When you're cutting, you have to make some sacrifices. And in the grand scheme of things, skipping out on cake & a huge dinner on my birthday is NOT the end of the world.


These last few weeks before the trip are going to be an absolute grind. With work, finals, off-season volleyball workouts, and prep, my hands are FULL. I literally had to plan a manicure with one of my friends 3 weeks in advance.

I've always been pretty good with time management, but this particular situation has forced me to take my prioritizing to a whole new level. So, as much as the craziness can suck sometimes, it really does make you better when you're operating outside of your comfort zone.

And I'm not gonna lie, I'm actually having some fun with this. I feel more purposeful and driven than I have in a HOT minute.

(I've been forgetting to put my little gratitudes for the day at the end of my posts, oops...)

1) My planner.
2) Spotify Premium (ads drives me nuts!!)
3) Christian Guzman & his YouTube channel

Happy Monday loves!! xx.



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It is currently day six of my mini-cut for Hawaii, and I wanted to share a few minor adjustments I've made throughout the week. It's pretty easy for me to recognize things that obviously need to be changed early in a cut just because I know my body pretty well.

BUT, if you're new to prep, I would recommend being patient and sticking with things for a few weeks before making adjustments.

In my early experiences, it was sometimes hard to tell if I was making progress – just give it time.

Anyways, nothing too major here, but I did rearrange a few of the exercises in my current split because certain circuits were super easy while others were insanely difficult.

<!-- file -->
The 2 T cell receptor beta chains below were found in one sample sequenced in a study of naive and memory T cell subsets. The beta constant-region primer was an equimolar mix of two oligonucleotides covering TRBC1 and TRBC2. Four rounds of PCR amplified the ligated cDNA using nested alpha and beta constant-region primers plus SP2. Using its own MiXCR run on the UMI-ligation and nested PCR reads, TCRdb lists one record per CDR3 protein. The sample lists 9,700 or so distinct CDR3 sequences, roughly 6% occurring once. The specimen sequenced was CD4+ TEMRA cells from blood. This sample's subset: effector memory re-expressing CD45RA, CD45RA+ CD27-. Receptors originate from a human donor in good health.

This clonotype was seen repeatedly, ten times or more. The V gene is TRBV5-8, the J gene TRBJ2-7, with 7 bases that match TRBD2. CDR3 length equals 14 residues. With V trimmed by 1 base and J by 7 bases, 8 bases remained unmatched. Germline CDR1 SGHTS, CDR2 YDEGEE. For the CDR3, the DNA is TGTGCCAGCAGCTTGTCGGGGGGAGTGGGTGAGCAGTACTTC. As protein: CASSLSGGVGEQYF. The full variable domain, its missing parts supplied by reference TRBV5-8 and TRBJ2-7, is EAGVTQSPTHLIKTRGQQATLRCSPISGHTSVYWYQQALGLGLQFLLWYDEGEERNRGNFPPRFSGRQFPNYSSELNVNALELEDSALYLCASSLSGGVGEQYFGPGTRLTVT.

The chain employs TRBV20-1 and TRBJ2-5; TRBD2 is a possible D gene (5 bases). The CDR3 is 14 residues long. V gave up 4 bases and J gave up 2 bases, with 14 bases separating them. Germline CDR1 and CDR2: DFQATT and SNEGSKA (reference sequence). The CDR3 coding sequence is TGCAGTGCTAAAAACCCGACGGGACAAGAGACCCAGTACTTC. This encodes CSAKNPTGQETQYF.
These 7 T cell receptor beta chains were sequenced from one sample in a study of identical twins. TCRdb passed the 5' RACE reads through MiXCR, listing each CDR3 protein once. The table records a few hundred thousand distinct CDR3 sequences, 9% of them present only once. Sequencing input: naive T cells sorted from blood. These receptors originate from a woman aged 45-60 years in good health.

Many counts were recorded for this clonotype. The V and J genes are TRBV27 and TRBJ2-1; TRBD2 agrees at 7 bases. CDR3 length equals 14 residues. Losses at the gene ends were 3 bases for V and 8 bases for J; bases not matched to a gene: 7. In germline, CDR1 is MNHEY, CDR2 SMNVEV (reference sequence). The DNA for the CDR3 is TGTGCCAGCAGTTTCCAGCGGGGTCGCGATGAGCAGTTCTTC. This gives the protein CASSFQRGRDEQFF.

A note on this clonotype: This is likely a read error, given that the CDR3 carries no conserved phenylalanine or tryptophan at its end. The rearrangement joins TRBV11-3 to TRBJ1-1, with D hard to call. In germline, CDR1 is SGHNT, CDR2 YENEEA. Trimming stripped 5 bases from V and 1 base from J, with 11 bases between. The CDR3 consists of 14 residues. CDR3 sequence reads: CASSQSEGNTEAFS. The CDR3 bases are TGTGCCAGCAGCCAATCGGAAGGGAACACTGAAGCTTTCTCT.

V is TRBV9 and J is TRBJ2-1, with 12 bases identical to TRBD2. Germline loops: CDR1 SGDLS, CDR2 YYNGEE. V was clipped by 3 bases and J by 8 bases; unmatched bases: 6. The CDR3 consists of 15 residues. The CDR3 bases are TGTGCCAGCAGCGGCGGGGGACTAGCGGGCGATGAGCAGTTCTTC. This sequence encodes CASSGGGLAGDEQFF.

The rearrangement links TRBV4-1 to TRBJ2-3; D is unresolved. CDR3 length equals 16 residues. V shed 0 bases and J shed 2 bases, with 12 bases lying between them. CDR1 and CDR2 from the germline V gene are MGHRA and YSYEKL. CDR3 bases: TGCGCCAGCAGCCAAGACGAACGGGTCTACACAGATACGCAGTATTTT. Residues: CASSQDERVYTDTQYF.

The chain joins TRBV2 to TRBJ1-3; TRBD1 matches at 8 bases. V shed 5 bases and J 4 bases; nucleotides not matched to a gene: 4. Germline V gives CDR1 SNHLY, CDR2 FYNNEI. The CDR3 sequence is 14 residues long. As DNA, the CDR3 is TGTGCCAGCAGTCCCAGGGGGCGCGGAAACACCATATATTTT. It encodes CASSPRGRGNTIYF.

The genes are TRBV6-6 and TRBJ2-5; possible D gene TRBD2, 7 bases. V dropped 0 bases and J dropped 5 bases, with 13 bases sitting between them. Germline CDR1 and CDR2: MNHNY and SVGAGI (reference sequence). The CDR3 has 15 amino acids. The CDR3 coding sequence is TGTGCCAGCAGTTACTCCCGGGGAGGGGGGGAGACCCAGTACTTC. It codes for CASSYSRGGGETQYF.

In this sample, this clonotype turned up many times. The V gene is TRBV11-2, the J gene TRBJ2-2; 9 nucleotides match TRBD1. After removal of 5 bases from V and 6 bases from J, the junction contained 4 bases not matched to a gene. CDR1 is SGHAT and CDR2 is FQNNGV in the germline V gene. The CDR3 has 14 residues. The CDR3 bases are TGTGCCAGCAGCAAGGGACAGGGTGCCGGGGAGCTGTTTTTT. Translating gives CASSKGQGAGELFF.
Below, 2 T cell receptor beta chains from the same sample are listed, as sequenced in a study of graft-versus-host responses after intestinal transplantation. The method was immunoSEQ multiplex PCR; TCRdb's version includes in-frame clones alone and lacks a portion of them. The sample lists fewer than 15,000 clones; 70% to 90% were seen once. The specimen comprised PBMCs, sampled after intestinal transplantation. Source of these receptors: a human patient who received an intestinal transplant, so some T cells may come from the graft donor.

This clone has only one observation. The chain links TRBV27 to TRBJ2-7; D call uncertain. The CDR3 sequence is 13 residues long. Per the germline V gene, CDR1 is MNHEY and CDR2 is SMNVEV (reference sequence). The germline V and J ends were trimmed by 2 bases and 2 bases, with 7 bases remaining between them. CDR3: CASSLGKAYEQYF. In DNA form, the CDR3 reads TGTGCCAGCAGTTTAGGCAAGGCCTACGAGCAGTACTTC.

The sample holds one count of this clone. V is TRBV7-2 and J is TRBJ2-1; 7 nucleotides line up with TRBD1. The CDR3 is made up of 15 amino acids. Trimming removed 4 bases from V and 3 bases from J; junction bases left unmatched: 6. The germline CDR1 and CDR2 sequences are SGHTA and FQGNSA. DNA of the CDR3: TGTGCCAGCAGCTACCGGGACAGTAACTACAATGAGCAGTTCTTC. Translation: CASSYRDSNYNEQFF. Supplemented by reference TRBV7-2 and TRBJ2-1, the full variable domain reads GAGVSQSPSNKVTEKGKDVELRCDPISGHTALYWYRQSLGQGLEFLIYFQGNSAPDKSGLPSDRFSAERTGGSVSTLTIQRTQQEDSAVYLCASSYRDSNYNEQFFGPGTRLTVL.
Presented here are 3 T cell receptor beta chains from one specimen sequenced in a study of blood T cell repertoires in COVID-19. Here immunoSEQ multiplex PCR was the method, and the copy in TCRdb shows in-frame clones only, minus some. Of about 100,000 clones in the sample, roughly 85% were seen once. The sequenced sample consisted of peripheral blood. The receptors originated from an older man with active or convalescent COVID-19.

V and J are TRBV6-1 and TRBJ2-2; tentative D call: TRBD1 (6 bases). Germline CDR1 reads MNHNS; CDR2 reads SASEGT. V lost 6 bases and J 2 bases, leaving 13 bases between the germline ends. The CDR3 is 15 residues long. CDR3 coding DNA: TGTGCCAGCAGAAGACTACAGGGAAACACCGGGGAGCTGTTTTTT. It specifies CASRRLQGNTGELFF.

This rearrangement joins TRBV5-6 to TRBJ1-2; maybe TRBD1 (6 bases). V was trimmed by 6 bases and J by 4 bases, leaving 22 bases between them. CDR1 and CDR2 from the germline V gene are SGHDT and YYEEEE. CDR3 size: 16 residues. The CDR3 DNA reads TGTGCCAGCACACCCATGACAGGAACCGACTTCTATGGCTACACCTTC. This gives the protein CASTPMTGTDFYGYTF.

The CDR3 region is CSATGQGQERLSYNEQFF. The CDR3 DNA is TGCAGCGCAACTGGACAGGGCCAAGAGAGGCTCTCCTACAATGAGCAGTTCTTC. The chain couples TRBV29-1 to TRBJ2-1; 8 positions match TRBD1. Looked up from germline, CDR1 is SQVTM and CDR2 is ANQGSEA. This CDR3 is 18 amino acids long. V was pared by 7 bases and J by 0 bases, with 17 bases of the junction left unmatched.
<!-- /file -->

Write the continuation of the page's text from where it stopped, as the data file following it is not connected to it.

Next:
I basically just re-organized the circuits so that each one had a compound movement or "bigger" lift combined with two accessory lifts. Now, instead of a circuit either wearing me out or being a total breeze, there's a consistent level of difficulty.

Another switch has to do with my cardio.

I wasn't expecting my legs to lean out so quickly from running (which I've been doing for a few weeks before my cut "officially" started), so I've switched to doing 20-30 minutes of steady-state cardio on the treadmill (10.0 incline, 3.5 pace) instead. This allows me to maintain my muscle mass, which is always a huge priority during a cut.

I can already tell that my macros are perfect, so those won't change unless I hit a plateau/get closer to my trip.

I've been losing about 0.2 pounds a day, which works out to approximately 1.5 pounds a week: totally healthy and manageable.

I've been really pleased with my progress already, especially with the amount of carbs I'm able to eat every day. In my previous cuts, I've always started with lower carbs, so it's been really nice having those extra macros to work with.

One thing I need to be better at is eating my carbs consistently throughout the day, instead of saving them for lunch or dinner.

On days when I've had really high-protein, low-carb breakfasts, I start to get a little cranky/emotional in the afternoon, so as you can imagine, that has been SUPER fun :-)

Some mood swings are expected during a cut, but I think I can limit them a bit by spreading out my carbs more evenly throughout the day.

SO, that's a quick little update. I'm off to do homework (& maybe some extra cardio because I need to work-off some extra caffeine in my system).

Friday nights are an absolute blast during prep, if you guys couldn't tell.